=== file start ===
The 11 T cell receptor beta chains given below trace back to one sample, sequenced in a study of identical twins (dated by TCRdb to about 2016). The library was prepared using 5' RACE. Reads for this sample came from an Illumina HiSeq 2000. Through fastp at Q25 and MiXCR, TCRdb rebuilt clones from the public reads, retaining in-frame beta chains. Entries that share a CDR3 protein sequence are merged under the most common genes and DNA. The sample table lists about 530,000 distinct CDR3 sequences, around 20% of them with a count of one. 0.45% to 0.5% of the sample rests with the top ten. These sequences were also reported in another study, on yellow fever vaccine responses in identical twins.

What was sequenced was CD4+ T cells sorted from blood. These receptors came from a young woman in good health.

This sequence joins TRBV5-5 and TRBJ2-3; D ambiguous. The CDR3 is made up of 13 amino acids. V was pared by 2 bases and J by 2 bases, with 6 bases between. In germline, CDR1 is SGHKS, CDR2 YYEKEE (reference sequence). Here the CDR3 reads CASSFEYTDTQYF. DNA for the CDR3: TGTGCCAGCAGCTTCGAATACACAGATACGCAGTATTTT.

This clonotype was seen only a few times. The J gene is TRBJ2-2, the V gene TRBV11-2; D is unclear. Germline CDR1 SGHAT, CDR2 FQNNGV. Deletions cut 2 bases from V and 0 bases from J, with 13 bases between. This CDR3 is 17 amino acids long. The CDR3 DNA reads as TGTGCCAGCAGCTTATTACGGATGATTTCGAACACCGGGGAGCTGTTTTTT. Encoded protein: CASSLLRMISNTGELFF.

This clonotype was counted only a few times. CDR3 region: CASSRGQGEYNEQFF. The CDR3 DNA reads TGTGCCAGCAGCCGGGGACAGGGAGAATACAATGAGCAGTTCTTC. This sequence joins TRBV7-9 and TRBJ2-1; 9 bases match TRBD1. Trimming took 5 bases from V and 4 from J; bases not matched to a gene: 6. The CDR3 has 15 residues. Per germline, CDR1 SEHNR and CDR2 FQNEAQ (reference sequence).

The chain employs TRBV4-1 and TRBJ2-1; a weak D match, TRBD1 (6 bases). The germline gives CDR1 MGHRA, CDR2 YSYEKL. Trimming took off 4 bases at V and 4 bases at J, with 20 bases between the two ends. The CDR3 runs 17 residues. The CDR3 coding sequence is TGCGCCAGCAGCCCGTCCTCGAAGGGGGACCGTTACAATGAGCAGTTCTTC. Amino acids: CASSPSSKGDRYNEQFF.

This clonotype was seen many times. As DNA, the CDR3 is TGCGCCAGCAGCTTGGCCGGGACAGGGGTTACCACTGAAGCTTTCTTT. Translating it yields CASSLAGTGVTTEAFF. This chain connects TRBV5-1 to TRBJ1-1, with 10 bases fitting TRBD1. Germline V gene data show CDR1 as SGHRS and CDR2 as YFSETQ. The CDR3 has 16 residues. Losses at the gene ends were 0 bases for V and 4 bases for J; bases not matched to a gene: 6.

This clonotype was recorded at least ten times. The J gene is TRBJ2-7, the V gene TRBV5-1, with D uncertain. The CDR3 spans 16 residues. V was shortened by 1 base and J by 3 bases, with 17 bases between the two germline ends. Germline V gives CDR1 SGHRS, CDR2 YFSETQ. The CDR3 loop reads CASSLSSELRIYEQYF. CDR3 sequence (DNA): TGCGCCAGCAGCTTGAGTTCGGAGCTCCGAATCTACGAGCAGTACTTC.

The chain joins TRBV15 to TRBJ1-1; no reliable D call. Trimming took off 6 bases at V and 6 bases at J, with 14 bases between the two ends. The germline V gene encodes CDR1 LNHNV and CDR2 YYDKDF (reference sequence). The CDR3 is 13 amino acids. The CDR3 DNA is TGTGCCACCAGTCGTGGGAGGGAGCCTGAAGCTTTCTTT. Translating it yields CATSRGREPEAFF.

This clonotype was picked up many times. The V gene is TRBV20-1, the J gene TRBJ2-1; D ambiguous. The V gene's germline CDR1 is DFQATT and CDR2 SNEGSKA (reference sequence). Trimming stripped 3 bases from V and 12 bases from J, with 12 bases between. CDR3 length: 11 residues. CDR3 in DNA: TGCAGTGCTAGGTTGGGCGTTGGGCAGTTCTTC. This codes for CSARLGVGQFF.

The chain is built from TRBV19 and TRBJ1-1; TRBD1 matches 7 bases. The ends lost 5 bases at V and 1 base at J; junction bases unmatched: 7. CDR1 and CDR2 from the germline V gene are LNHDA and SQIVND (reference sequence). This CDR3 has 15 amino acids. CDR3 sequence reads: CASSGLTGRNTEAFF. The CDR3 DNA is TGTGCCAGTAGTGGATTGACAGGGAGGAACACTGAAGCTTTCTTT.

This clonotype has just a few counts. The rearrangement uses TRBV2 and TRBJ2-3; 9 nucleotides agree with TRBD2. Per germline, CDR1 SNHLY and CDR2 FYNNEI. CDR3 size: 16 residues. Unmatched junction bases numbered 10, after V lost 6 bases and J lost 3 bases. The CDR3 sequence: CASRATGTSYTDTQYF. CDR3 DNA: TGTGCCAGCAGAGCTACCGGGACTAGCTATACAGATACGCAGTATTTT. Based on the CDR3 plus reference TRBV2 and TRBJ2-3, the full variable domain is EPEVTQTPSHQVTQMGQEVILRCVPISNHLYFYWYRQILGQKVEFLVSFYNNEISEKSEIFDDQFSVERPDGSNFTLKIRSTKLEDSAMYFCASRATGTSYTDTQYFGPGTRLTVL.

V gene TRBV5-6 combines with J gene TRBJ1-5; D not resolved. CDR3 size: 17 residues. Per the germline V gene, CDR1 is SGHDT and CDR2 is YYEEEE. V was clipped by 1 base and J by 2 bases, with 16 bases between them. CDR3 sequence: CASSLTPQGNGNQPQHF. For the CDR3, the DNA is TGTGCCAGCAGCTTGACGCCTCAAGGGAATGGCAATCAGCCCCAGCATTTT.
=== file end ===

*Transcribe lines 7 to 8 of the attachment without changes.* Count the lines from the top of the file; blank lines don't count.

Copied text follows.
This clonotype was seen many times. As DNA, the CDR3 is TGCGCCAGCAGCTTGGCCGGGACAGGGGTTACCACTGAAGCTTTCTTT. Translating it yields CASSLAGTGVTTEAFF. This chain connects TRBV5-1 to TRBJ1-1, with 10 bases fitting TRBD1. Germline V gene data show CDR1 as SGHRS and CDR2 as YFSETQ. The CDR3 has 16 residues. Losses at the gene ends were 0 bases for V and 4 bases for J; bases not matched to a gene: 6.

This clonotype was recorded at least ten times. The J gene is TRBJ2-7, the V gene TRBV5-1, with D uncertain. The CDR3 spans 16 residues. V was shortened by 1 base and J by 3 bases, with 17 bases between the two germline ends. Germline V gives CDR1 SGHRS, CDR2 YFSETQ. The CDR3 loop reads CASSLSSELRIYEQYF. CDR3 sequence (DNA): TGCGCCAGCAGCTTGAGTTCGGAGCTCCGAATCTACGAGCAGTACTTC.